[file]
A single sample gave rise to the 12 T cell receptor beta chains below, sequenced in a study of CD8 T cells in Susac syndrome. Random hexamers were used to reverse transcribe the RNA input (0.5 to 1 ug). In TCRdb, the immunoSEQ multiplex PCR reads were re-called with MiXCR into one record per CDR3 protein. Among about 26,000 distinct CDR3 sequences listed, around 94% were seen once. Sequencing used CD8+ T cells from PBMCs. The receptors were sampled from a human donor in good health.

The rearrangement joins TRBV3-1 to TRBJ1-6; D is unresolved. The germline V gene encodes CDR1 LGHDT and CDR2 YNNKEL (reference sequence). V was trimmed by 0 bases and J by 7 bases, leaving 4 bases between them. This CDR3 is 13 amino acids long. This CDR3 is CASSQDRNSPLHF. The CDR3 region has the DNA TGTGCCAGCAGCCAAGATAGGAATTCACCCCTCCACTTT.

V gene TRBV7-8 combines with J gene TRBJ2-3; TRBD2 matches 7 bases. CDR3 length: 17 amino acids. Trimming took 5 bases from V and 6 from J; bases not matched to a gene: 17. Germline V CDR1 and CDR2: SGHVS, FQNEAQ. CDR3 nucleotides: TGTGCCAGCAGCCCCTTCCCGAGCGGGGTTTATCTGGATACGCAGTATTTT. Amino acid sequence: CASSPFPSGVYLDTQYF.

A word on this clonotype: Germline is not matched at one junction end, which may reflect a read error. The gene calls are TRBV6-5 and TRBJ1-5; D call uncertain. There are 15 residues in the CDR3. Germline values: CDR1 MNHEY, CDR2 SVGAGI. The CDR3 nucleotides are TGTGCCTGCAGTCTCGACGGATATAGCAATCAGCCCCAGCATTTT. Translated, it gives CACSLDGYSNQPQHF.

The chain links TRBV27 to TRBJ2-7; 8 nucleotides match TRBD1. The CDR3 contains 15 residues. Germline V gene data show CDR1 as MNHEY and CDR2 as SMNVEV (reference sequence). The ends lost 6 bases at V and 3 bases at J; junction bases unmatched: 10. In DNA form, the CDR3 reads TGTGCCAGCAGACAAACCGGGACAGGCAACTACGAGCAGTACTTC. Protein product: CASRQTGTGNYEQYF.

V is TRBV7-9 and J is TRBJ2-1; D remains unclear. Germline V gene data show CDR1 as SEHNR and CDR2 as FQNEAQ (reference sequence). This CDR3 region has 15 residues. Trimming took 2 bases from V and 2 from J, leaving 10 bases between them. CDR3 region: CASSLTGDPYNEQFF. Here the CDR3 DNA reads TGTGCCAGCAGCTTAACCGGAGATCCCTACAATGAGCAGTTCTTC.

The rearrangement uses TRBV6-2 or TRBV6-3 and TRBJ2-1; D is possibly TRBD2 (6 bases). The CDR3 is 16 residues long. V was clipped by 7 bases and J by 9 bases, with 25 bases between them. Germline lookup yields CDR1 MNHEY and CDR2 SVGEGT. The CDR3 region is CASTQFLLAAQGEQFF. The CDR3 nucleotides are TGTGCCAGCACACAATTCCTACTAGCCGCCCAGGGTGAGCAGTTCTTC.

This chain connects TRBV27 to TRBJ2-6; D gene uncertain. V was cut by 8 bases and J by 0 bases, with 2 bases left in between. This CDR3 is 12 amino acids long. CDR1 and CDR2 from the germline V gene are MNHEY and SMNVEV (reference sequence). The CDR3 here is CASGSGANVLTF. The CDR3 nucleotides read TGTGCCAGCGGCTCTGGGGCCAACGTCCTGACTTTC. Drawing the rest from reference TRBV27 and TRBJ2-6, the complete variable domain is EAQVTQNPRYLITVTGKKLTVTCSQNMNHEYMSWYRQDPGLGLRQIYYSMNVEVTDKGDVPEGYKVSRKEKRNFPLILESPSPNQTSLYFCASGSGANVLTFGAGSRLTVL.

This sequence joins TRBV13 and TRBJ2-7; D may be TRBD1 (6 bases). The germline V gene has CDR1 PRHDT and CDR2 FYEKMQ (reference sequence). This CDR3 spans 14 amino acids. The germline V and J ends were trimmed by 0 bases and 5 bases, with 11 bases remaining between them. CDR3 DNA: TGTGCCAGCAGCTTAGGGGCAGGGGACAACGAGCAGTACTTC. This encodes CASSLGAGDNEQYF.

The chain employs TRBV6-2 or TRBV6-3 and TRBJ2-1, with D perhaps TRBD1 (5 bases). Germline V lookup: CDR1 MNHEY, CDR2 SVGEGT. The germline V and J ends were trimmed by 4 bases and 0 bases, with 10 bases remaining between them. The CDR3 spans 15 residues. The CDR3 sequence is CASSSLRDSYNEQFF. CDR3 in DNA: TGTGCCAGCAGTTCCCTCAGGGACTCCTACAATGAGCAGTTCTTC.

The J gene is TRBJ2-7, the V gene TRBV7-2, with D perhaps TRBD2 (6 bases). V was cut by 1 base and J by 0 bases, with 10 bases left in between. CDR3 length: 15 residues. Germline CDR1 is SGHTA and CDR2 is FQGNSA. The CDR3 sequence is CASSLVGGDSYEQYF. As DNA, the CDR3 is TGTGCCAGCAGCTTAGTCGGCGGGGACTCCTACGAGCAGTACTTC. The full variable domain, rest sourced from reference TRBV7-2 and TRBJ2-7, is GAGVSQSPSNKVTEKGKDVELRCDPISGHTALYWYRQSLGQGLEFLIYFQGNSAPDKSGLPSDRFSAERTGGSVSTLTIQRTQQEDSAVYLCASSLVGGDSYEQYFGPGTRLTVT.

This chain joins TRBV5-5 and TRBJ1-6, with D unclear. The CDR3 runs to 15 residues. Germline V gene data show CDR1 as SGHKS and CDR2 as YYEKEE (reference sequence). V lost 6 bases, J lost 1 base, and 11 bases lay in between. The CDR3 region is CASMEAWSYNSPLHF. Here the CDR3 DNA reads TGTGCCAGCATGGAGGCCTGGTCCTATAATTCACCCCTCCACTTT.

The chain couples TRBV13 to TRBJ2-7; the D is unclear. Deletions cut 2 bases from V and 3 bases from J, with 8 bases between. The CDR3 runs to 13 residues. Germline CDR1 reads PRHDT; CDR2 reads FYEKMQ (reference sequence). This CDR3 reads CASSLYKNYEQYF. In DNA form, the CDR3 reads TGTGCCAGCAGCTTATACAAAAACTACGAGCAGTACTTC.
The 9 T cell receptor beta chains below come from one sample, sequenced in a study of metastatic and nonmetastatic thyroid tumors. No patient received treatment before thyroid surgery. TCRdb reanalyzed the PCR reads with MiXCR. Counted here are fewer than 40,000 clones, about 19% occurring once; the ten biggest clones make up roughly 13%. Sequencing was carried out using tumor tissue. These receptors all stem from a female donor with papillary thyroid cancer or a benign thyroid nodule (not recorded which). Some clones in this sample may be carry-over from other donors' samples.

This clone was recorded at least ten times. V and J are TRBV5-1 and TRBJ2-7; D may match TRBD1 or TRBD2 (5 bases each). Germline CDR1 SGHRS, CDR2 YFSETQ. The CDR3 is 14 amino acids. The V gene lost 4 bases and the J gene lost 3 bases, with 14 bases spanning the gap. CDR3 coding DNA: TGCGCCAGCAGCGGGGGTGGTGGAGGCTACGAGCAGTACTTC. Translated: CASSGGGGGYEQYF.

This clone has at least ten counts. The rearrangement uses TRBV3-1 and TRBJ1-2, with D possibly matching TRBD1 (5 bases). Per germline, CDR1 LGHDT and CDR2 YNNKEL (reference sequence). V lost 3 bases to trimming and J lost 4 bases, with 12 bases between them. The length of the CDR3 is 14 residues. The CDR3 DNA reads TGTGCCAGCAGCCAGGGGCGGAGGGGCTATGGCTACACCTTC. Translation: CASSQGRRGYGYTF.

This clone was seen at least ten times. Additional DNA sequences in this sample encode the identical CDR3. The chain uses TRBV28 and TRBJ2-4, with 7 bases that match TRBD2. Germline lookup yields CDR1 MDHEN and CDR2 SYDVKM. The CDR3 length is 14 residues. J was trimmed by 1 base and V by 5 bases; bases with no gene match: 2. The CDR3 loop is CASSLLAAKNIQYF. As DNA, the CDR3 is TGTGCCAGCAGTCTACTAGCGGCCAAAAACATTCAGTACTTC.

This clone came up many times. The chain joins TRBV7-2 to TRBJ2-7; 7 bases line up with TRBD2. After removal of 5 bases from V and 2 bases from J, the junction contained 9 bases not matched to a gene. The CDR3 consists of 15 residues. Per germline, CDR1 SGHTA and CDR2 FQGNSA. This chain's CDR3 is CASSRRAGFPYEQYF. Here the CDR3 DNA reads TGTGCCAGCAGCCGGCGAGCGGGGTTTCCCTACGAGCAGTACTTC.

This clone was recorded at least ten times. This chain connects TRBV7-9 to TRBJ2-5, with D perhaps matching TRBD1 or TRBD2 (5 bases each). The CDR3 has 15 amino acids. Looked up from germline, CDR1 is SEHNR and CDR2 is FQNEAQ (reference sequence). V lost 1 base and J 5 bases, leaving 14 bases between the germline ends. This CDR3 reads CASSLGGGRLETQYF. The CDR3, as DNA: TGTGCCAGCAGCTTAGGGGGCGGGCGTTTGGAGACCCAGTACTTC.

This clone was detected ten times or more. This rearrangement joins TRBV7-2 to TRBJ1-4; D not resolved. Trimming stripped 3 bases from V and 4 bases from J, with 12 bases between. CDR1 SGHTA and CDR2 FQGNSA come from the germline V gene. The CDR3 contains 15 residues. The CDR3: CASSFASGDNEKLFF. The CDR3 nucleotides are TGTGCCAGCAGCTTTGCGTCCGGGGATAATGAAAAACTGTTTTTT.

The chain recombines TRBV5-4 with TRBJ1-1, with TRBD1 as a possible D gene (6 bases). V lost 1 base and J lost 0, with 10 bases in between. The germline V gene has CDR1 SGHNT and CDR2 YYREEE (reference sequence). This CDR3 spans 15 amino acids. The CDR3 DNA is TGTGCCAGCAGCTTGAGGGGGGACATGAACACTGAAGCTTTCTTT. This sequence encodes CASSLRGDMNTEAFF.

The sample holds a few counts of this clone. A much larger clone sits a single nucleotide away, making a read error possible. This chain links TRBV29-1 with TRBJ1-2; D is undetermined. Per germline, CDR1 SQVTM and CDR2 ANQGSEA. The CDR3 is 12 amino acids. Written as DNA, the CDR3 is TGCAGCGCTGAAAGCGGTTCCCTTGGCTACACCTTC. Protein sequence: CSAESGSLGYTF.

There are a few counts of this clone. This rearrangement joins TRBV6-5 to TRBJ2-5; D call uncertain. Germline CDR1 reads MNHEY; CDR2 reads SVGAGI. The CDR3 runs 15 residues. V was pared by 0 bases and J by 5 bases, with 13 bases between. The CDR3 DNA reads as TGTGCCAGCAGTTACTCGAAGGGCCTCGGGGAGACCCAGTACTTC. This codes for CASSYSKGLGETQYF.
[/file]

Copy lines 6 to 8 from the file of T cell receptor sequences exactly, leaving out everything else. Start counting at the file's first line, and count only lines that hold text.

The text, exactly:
V is TRBV7-9 and J is TRBJ2-1; D remains unclear. Germline V gene data show CDR1 as SEHNR and CDR2 as FQNEAQ (reference sequence). This CDR3 region has 15 residues. Trimming took 2 bases from V and 2 from J, leaving 10 bases between them. CDR3 region: CASSLTGDPYNEQFF. Here the CDR3 DNA reads TGTGCCAGCAGCTTAACCGGAGATCCCTACAATGAGCAGTTCTTC.

The rearrangement uses TRBV6-2 or TRBV6-3 and TRBJ2-1; D is possibly TRBD2 (6 bases). The CDR3 is 16 residues long. V was clipped by 7 bases and J by 9 bases, with 25 bases between them. Germline lookup yields CDR1 MNHEY and CDR2 SVGEGT. The CDR3 region is CASTQFLLAAQGEQFF. The CDR3 nucleotides are TGTGCCAGCACACAATTCCTACTAGCCGCCCAGGGTGAGCAGTTCTTC.

This chain connects TRBV27 to TRBJ2-6; D gene uncertain. V was cut by 8 bases and J by 0 bases, with 2 bases left in between. This CDR3 is 12 amino acids long. CDR1 and CDR2 from the germline V gene are MNHEY and SMNVEV (reference sequence). The CDR3 here is CASGSGANVLTF. The CDR3 nucleotides read TGTGCCAGCGGCTCTGGGGCCAACGTCCTGACTTTC. Drawing the rest from reference TRBV27 and TRBJ2-6, the complete variable domain is EAQVTQNPRYLITVTGKKLTVTCSQNMNHEYMSWYRQDPGLGLRQIYYSMNVEVTDKGDVPEGYKVSRKEKRNFPLILESPSPNQTSLYFCASGSGANVLTFGAGSRLTVL.